In Louisiana, like all states throughout the country, misdemeanor offenses are considered more minor than felony crimes. Still, a conviction for a misdemeanor can have jail time associated with a sentence, along with high fines and a permanent criminal history. Below, our Monroe misdemeanor defense lawyer outlines the three most common types of these crimes, and how you can beat the charges.
Driving While Intoxicated
The offense known as driving under the influence (DUI) in so many other states is known as driving while intoxicated (DWI) in Louisiana. In most cases, a first offense for a DWI is classified as a misdemeanor. People can be charged with a DWI when their blood alcohol content (BAC) is 0.08 percent or higher. A person can also be charged with a DWI if they are intoxicated and in the driver’s seat, holding the keys while they are parked. As long as someone under the influence is in control of the vehicle, they can face DWI charges.
Simple assault is defined as causing another person to believe they are at imminent risk of sustaining bodily harm. Attempting to cause someone bodily harm is also considered simple assault, even if the perpetrator never follows through on the violent act. Simple assault also requires the accused to have the intention to harm another person. An accident, such as bumping into someone, is not simple assault because there was no intent to harm. The victim must also have reason to believe, beyond a reasonable doubt, that they will suffer harm.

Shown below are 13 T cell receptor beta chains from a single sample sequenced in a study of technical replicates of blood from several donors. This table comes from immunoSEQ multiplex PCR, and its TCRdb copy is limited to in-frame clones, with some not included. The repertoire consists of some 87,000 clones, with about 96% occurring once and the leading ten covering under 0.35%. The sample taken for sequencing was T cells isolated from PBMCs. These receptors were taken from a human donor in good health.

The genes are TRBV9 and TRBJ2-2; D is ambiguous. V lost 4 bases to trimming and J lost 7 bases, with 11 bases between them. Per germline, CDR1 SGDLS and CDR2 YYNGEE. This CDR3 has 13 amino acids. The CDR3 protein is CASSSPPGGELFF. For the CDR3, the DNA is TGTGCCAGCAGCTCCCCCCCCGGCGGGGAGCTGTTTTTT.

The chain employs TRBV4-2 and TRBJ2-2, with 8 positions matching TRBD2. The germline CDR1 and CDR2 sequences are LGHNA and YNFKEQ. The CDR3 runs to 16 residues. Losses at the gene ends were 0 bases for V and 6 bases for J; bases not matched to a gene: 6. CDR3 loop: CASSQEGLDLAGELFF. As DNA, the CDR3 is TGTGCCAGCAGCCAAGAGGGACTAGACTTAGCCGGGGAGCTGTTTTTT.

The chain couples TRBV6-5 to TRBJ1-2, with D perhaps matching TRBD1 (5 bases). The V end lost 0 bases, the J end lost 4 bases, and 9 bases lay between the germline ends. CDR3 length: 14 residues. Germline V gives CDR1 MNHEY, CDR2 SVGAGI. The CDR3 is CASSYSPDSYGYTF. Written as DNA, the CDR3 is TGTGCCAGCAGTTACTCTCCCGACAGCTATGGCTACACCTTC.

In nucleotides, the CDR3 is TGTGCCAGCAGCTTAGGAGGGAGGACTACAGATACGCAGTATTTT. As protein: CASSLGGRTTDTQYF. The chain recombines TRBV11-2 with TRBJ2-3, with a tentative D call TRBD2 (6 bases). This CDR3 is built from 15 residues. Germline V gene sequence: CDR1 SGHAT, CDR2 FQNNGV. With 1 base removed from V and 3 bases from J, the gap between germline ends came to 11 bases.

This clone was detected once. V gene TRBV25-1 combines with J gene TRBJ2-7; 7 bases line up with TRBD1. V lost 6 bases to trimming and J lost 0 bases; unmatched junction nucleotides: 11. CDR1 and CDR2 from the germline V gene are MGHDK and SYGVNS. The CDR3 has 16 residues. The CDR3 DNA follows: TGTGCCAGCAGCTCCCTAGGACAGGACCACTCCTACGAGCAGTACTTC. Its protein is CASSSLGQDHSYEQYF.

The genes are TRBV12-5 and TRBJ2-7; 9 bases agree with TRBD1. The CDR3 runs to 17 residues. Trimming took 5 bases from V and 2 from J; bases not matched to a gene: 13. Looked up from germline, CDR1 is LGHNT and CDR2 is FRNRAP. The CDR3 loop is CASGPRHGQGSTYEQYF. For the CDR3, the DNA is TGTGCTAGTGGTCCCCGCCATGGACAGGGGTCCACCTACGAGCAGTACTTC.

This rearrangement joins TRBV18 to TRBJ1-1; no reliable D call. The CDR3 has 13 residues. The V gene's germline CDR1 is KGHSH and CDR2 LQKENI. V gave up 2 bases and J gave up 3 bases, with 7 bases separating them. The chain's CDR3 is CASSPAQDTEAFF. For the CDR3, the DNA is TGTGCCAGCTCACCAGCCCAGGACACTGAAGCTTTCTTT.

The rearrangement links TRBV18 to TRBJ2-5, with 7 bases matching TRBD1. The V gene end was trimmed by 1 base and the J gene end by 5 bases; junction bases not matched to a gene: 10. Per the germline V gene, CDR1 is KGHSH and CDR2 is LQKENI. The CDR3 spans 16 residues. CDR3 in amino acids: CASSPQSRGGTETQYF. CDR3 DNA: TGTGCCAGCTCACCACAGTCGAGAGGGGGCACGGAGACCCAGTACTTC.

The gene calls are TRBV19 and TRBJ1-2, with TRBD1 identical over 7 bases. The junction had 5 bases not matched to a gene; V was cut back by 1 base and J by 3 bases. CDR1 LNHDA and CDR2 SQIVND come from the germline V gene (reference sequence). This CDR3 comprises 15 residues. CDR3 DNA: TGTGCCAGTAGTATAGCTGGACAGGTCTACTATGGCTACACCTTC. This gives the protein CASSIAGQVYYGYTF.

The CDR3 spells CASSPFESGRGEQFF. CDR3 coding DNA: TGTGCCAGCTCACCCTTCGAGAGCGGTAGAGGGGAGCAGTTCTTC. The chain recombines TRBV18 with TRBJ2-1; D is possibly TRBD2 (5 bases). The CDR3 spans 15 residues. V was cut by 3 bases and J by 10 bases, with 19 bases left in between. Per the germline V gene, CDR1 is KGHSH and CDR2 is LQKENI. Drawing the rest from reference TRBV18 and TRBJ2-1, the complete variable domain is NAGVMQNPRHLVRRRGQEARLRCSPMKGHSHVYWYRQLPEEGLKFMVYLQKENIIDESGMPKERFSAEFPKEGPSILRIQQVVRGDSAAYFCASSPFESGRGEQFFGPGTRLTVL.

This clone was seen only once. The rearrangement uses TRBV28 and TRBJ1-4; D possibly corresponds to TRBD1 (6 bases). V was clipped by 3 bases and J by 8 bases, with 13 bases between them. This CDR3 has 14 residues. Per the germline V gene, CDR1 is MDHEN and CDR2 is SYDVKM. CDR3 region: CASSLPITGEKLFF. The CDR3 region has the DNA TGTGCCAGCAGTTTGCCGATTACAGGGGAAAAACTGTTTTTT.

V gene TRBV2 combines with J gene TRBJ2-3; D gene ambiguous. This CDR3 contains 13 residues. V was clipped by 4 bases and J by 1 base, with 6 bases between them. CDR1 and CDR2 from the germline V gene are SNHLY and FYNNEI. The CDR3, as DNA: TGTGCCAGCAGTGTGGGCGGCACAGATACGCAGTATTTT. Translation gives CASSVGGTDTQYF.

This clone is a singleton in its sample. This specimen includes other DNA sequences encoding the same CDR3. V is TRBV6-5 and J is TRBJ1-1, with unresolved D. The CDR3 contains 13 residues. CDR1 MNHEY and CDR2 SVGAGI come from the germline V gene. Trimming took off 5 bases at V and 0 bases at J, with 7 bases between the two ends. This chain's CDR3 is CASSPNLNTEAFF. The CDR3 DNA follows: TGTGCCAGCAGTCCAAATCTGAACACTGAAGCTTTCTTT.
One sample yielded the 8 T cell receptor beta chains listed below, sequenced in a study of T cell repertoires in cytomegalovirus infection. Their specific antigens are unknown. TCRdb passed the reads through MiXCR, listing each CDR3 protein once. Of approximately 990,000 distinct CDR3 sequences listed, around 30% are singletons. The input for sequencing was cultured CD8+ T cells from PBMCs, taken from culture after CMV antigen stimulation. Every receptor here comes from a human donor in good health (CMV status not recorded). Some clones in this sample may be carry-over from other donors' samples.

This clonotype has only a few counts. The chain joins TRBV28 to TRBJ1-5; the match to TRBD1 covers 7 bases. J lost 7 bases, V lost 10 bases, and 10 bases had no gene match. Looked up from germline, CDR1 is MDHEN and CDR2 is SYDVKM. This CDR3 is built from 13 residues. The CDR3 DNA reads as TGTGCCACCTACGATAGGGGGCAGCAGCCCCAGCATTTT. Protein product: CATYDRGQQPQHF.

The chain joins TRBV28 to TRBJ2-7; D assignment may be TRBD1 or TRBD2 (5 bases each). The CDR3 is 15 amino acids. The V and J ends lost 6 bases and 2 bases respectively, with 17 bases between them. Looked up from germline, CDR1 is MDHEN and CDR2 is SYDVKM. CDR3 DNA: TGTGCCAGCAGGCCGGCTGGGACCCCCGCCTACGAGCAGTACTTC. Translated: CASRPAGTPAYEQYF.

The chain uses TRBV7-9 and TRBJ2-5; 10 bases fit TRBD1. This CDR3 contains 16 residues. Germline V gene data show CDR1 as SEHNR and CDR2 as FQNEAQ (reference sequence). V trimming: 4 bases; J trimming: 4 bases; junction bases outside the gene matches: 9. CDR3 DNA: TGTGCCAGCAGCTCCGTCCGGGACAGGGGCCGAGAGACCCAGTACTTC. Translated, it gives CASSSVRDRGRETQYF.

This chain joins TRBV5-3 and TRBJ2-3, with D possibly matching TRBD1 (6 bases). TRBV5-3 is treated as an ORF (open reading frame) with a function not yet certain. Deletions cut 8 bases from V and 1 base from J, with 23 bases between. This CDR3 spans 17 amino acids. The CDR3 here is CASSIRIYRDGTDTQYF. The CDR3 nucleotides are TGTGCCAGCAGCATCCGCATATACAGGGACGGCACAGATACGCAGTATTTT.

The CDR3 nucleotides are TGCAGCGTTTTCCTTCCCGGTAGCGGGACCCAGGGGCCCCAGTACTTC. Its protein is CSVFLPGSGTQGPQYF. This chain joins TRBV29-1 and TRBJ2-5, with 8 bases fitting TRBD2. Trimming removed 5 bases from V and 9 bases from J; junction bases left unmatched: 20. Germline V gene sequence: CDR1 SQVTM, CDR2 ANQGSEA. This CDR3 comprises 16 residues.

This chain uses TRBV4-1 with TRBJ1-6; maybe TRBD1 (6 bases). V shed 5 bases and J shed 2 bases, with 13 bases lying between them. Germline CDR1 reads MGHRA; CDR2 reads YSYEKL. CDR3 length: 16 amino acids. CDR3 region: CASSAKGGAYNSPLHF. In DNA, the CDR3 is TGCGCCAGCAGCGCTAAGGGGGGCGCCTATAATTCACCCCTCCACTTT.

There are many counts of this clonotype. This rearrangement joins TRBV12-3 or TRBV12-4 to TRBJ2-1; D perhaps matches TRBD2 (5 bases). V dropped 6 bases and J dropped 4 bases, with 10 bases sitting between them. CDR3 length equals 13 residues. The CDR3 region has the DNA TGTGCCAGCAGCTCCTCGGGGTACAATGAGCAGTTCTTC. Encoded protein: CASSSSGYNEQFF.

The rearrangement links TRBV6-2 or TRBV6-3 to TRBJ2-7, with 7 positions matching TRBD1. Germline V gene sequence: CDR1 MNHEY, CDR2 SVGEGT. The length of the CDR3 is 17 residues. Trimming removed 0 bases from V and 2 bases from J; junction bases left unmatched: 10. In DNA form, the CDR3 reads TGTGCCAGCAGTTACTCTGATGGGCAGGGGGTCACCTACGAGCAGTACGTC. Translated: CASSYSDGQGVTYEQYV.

Emotional harm can also constitute simple assault. As such, even when a person was not physically hurt, if they sustained emotional harm, the accused can still be charged with simple assault. Generally speaking, simple assault usually involves touching, minor injuries, and threatening behavior or words.
Resisting arrest is defined as interfering with a police officer who is trying to make a legal arrest. To secure a conviction for resisting arrest, the prosecution must show that an individual was aware that a police officer was trying to arrest them and that they intentionally resisted. The prosecution must also show that the officer was trying to perform their duties in a legal manner.
It is never recommended that you resist arrest. Even if the charges for which you were arrested are dropped or dismissed, you will still have to face the resisting arrest charge. A conviction for resisting arrest can result in a $500 fine and up to six months in jail.
Our Misdemeanor Defense Lawyer in Monroe Can Help You Beat Your Charges
If you have been charged with a misdemeanor offense, you need strong legal representation to ensure your future is protected. At Whiddon Criminal Defense, our Monroe misdemeanor defense lawyer has the necessary experience to help you beat the charges. Our seasoned attorney will inform you of your rights and help you determine the best course of action with your case. Call us now at 318-594-3592 or reach out to us online to schedule a free consultation.